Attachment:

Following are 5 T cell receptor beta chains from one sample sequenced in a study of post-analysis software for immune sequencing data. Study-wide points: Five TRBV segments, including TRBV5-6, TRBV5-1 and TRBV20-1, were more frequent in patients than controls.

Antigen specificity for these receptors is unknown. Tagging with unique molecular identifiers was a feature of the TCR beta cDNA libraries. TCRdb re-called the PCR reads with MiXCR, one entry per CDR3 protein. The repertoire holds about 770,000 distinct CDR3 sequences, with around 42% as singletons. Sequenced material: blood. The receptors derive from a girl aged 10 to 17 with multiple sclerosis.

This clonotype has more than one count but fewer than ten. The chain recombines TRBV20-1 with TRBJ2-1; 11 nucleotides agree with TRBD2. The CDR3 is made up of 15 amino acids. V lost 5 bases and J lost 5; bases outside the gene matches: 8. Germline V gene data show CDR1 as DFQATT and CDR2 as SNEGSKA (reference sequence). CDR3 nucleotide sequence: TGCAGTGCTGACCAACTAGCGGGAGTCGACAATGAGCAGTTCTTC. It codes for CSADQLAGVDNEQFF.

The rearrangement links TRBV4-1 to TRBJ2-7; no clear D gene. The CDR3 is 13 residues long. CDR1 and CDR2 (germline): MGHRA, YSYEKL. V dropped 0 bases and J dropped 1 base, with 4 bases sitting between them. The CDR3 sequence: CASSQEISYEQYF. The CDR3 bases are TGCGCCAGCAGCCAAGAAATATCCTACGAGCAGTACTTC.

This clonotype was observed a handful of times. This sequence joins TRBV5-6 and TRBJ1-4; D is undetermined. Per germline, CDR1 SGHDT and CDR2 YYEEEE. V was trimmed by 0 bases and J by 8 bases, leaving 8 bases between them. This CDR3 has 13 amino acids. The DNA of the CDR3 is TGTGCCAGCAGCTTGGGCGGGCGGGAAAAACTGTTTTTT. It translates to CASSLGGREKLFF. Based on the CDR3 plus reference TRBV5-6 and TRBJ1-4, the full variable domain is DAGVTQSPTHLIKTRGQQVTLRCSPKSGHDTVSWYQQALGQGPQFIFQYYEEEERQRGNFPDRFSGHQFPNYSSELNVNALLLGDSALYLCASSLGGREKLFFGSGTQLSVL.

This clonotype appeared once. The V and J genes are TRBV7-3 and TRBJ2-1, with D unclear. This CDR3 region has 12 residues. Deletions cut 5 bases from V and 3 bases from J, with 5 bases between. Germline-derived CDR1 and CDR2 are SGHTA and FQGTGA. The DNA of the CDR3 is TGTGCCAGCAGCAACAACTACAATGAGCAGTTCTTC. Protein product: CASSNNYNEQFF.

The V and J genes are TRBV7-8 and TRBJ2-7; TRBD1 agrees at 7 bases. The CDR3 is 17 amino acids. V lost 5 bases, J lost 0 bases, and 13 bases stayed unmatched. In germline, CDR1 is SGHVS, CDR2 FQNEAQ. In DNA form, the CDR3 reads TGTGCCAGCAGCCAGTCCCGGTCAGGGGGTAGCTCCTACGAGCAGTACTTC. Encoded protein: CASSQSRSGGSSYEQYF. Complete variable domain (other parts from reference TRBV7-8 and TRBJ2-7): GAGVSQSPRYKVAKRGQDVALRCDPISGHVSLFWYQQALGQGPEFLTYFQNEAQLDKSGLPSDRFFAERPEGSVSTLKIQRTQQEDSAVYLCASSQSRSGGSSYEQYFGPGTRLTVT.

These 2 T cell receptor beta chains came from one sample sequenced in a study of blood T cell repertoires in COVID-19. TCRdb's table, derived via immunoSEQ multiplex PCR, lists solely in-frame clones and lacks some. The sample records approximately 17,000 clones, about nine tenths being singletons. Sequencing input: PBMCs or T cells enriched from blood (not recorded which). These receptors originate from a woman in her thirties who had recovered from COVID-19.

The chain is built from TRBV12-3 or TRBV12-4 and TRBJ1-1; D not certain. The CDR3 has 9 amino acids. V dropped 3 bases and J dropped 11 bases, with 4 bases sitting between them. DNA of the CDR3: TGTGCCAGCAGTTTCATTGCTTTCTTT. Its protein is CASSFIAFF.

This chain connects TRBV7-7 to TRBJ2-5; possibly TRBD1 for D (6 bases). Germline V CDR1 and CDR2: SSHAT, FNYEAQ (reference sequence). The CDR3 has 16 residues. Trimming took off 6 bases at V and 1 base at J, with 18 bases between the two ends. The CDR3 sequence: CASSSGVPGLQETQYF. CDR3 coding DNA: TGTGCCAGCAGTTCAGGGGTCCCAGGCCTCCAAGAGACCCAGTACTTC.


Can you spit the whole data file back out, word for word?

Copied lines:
Following are 5 T cell receptor beta chains from one sample sequenced in a study of post-analysis software for immune sequencing data. Study-wide points: Five TRBV segments, including TRBV5-6, TRBV5-1 and TRBV20-1, were more frequent in patients than controls.

Antigen specificity for these receptors is unknown. Tagging with unique molecular identifiers was a feature of the TCR beta cDNA libraries. TCRdb re-called the PCR reads with MiXCR, one entry per CDR3 protein. The repertoire holds about 770,000 distinct CDR3 sequences, with around 42% as singletons. Sequenced material: blood. The receptors derive from a girl aged 10 to 17 with multiple sclerosis.

This clonotype has more than one count but fewer than ten. The chain recombines TRBV20-1 with TRBJ2-1; 11 nucleotides agree with TRBD2. The CDR3 is made up of 15 amino acids. V lost 5 bases and J lost 5; bases outside the gene matches: 8. Germline V gene data show CDR1 as DFQATT and CDR2 as SNEGSKA (reference sequence). CDR3 nucleotide sequence: TGCAGTGCTGACCAACTAGCGGGAGTCGACAATGAGCAGTTCTTC. It codes for CSADQLAGVDNEQFF.

The rearrangement links TRBV4-1 to TRBJ2-7; no clear D gene. The CDR3 is 13 residues long. CDR1 and CDR2 (germline): MGHRA, YSYEKL. V dropped 0 bases and J dropped 1 base, with 4 bases sitting between them. The CDR3 sequence: CASSQEISYEQYF. The CDR3 bases are TGCGCCAGCAGCCAAGAAATATCCTACGAGCAGTACTTC.

This clonotype was observed a handful of times. This sequence joins TRBV5-6 and TRBJ1-4; D is undetermined. Per germline, CDR1 SGHDT and CDR2 YYEEEE. V was trimmed by 0 bases and J by 8 bases, leaving 8 bases between them. This CDR3 has 13 amino acids. The DNA of the CDR3 is TGTGCCAGCAGCTTGGGCGGGCGGGAAAAACTGTTTTTT. It translates to CASSLGGREKLFF. Based on the CDR3 plus reference TRBV5-6 and TRBJ1-4, the full variable domain is DAGVTQSPTHLIKTRGQQVTLRCSPKSGHDTVSWYQQALGQGPQFIFQYYEEEERQRGNFPDRFSGHQFPNYSSELNVNALLLGDSALYLCASSLGGREKLFFGSGTQLSVL.

This clonotype appeared once. The V and J genes are TRBV7-3 and TRBJ2-1, with D unclear. This CDR3 region has 12 residues. Deletions cut 5 bases from V and 3 bases from J, with 5 bases between. Germline-derived CDR1 and CDR2 are SGHTA and FQGTGA. The DNA of the CDR3 is TGTGCCAGCAGCAACAACTACAATGAGCAGTTCTTC. Protein product: CASSNNYNEQFF.

The V and J genes are TRBV7-8 and TRBJ2-7; TRBD1 agrees at 7 bases. The CDR3 is 17 amino acids. V lost 5 bases, J lost 0 bases, and 13 bases stayed unmatched. In germline, CDR1 is SGHVS, CDR2 FQNEAQ. In DNA form, the CDR3 reads TGTGCCAGCAGCCAGTCCCGGTCAGGGGGTAGCTCCTACGAGCAGTACTTC. Encoded protein: CASSQSRSGGSSYEQYF. Complete variable domain (other parts from reference TRBV7-8 and TRBJ2-7): GAGVSQSPRYKVAKRGQDVALRCDPISGHVSLFWYQQALGQGPEFLTYFQNEAQLDKSGLPSDRFFAERPEGSVSTLKIQRTQQEDSAVYLCASSQSRSGGSSYEQYFGPGTRLTVT.

These 2 T cell receptor beta chains came from one sample sequenced in a study of blood T cell repertoires in COVID-19. TCRdb's table, derived via immunoSEQ multiplex PCR, lists solely in-frame clones and lacks some. The sample records approximately 17,000 clones, about nine tenths being singletons. Sequencing input: PBMCs or T cells enriched from blood (not recorded which). These receptors originate from a woman in her thirties who had recovered from COVID-19.

The chain is built from TRBV12-3 or TRBV12-4 and TRBJ1-1; D not certain. The CDR3 has 9 amino acids. V dropped 3 bases and J dropped 11 bases, with 4 bases sitting between them. DNA of the CDR3: TGTGCCAGCAGTTTCATTGCTTTCTTT. Its protein is CASSFIAFF.

This chain connects TRBV7-7 to TRBJ2-5; possibly TRBD1 for D (6 bases). Germline V CDR1 and CDR2: SSHAT, FNYEAQ (reference sequence). The CDR3 has 16 residues. Trimming took off 6 bases at V and 1 base at J, with 18 bases between the two ends. The CDR3 sequence: CASSSGVPGLQETQYF. CDR3 coding DNA: TGTGCCAGCAGTTCAGGGGTCCCAGGCCTCCAAGAGACCCAGTACTTC.